Externalities Lead to Market Failure • In the case of a negative externality, the price is too low and the quantity produced is too high • In the case of a positive externality, the price is too high and the quantity produced is too low
Remedies We want to reduce negative externalities and want to increase positive externalities - there are several “remedies” • Taxes- examples are taxes on pollution, cigarettes, and alcohol to reduce negative externalities. • Subsidies- examples are subsidies to education, research, and the arts to stimulate positive externalities • Regulation- assures output of the good at a more efficient level – examples fines on firms exceeding pollution limits, setting laws and policies in place • Assignment Property Rights- If the right to pollute were assigned to someone, and transactions costs are low, trades will occur that move to the efficient level.
Exercise-A Case to Consider A new factory is being built in your community. It will be located in an undeveloped area located next to a nature center/nature park. The nature park is a nonprofit organization funded by donations and grants. The park is home to a species of owl which is native to the area and which is on the endangered species list. The main food source of the owl is a rodent that is also native to the area. The rodent is not endangered, but is a species whose reproduction is significantly effected by carbon dioxide and other air pollutants. The plant will be producing air pollutants.
Exercise Questions for A Case to Consider • What are the potential positive and negative externalities? • Which of the following types of decisions or remedies would best address the issue (taxes, subsidies, regulation, assignment of property rights, negotiation, nothing at all)? Why? • What are the potential pitfalls of your choice?
PART IV: BROAD-BASED SUSTAINABLE DEVELOPMENT AND ETHICAL CONSIDERATIONS
Broad-Based Sustainable Development • We already discussed that economic, social, and biological criteria as critical in the definition of sustainable development • Early definitions of sustainable development, however, have been criticized for not properly integrating equity • How do we balance environmental needs with short-term and long-term human needs?
Related Barriers in Practice • Unequal distribution of resources • Potential clash between ecology/equity and economy • Devaluation of natural capital leading to increased risk and inequality • Increased resource scarcity from non-renewable sources • Social and economic infrastructures may not support environmentally sustainable practices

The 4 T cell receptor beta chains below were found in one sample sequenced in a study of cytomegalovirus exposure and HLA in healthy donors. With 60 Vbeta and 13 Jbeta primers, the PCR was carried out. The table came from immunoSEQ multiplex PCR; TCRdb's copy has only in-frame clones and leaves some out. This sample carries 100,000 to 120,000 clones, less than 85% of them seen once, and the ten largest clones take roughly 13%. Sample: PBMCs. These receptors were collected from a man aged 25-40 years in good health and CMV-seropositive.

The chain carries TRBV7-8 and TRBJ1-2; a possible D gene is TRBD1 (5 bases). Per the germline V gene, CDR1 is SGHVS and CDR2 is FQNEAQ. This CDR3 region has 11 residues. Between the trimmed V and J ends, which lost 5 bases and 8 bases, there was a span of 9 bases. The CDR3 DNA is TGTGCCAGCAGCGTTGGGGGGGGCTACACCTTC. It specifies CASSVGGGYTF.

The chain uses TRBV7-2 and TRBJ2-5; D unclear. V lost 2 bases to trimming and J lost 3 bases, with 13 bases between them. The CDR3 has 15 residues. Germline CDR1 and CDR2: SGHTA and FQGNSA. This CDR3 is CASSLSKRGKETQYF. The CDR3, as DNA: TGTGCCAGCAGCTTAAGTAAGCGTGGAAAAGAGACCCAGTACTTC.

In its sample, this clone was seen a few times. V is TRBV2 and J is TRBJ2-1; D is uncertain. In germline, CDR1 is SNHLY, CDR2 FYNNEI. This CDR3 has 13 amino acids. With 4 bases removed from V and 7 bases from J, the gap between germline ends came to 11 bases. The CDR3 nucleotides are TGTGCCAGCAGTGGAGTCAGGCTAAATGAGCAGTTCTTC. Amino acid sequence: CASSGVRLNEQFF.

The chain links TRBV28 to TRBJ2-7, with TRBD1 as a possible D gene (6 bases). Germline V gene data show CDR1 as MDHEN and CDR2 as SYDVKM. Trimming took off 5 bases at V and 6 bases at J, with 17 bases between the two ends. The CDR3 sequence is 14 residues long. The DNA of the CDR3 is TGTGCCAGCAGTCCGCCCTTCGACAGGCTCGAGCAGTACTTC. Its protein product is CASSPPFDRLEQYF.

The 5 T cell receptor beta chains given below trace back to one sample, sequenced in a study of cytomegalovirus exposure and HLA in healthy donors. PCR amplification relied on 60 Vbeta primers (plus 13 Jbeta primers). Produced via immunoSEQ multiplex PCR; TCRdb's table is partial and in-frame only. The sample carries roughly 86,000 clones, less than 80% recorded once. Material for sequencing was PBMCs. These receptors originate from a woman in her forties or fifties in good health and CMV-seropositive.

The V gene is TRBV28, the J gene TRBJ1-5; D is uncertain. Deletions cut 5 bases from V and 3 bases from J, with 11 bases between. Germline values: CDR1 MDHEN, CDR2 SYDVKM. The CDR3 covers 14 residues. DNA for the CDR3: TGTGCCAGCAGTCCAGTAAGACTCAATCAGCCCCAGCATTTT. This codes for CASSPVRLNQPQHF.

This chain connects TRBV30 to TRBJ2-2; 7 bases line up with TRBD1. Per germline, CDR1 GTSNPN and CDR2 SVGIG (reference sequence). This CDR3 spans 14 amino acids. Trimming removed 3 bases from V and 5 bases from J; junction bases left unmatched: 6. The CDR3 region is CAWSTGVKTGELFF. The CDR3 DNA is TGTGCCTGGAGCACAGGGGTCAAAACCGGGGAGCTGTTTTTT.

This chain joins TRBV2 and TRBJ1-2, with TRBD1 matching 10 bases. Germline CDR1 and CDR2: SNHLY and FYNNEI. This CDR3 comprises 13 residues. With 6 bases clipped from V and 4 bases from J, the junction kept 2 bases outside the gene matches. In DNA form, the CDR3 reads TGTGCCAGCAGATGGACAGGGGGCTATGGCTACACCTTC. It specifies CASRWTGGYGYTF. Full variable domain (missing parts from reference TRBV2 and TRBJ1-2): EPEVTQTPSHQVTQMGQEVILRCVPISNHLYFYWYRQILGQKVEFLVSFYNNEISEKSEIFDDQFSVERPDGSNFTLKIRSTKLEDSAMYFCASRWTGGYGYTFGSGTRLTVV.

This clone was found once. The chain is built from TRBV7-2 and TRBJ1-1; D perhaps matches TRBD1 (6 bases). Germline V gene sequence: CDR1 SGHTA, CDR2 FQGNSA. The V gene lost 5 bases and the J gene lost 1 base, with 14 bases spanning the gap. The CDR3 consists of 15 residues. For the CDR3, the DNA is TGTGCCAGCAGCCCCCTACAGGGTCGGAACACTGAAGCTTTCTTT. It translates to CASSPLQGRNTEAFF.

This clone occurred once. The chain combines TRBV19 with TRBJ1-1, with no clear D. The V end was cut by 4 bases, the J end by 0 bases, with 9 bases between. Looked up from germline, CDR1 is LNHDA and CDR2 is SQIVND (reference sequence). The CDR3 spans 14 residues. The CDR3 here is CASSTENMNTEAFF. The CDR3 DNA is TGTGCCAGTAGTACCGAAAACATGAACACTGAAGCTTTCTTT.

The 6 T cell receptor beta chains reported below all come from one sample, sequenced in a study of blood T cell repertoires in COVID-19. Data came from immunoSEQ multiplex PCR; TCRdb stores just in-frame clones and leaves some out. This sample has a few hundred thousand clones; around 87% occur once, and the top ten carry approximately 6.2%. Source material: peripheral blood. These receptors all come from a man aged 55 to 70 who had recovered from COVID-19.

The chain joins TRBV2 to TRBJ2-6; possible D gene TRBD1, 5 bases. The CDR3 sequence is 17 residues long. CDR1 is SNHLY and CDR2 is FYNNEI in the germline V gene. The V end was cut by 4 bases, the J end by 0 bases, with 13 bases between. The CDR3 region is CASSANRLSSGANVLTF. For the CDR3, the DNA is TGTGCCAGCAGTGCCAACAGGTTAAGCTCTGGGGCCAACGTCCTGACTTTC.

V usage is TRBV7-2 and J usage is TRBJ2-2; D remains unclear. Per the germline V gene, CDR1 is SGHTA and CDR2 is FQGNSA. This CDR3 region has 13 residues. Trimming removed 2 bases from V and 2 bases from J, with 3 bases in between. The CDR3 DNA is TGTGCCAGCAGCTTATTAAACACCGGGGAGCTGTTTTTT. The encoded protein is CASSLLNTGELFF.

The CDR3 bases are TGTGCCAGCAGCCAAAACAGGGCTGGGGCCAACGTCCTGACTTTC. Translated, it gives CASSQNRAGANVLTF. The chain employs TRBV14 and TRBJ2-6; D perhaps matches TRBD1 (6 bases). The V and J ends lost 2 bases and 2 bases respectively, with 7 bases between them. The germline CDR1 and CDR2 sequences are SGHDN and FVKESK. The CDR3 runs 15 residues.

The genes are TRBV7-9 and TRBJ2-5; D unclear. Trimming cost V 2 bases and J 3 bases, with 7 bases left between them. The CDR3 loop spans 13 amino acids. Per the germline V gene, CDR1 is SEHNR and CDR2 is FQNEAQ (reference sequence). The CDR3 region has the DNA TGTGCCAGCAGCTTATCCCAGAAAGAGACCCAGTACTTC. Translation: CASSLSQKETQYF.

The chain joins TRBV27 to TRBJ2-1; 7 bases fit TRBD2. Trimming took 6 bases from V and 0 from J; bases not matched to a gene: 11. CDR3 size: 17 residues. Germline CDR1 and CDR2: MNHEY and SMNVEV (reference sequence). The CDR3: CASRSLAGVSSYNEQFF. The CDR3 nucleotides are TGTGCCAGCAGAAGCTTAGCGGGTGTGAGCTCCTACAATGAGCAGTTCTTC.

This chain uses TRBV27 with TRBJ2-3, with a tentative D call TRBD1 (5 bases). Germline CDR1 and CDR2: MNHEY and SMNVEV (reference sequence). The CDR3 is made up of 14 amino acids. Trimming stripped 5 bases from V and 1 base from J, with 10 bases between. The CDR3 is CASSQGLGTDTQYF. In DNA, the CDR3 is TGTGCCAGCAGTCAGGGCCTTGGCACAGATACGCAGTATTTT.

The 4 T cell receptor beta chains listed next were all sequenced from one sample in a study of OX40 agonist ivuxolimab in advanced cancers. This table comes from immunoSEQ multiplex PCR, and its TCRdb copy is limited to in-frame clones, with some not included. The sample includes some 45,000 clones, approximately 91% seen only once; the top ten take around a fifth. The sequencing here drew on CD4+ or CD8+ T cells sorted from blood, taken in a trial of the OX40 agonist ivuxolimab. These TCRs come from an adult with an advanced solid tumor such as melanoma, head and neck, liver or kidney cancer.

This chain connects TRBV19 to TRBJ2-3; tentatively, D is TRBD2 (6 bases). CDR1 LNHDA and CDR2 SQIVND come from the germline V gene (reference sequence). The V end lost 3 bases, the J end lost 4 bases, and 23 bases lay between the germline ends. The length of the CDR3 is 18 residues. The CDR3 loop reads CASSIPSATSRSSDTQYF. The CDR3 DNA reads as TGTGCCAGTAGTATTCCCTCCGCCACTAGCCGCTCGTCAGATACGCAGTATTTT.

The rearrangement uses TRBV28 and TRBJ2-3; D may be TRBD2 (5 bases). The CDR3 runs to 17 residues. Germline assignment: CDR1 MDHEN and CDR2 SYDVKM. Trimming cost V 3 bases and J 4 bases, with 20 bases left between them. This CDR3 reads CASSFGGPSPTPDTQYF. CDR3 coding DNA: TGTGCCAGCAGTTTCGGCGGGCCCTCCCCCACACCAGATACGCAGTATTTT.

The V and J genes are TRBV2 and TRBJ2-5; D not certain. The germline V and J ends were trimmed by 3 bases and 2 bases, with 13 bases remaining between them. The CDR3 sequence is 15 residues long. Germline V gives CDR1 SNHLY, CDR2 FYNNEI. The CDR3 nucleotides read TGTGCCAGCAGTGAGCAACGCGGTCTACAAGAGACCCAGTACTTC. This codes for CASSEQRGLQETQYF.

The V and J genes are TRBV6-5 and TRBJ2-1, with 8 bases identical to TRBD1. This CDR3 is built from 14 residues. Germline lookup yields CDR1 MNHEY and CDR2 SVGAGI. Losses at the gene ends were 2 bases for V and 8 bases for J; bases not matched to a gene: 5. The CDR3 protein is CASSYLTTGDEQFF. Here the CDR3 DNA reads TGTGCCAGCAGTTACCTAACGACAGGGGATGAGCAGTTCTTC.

Broad-Based Sustainable Development • Broad-based sustainable development has been offered as a solution • It requires the integration of equity, along with economic, environmental, and social considerations • Any decision made at the public level should not place human beings with limited resources into the victim role while focusing on other issues.
Example • In the short-run, shifting food systems toward more organic processes may actually lead to increased food insecurity during the transition. The very poor may loose some of their access to the food they have today, although the current quality and quantity of the food may be unacceptable for long-term well-being of citizens. • How could this problem be addressed?
Ethical Stance • How do we decide whether we should move forward with infra-structural change? • Two of the potential options: • Greatest good for the greatest number of people • Greatest good for those with the lowest access
Ethical Stance • Greatest good for the greatest number of people (Utilitarianism) • In this case, we must assure that any planning will benefit all of the citizens relatively equally • Example: Requiring that all foods for sale have clear information labels serves all citizens
Ethical Stance • Greatest good for those with the least resources (Rawlsian) • In this case the plan will assure that those with the least access to resources have the great support. • Example: Assuring that children in poverty have access to breakfast and lunch at school to meet nutritional needs.
The Dilemma • Sustainable Development requires that both Utilitarian and Rawlsian principles be integrated. • We want to bring up resources for those with the least and also assure fairness in distribution across the board.
Generational Ethics • Inter-generational and Intra-generational Ethics also required • We have to make sure that future generations have access to resources. • We also have to make sure that there is equity among those who are alive today
Balancing Human and Environmental Needs • Human beings are dependent on the environment for well-being • Human beings are, in fact, a critical component of the environment and have a primary role in protecting it
Questions for Discussion • What are some examples of human needs competing with other environmental components? • What are some solutions for managing these competing needs?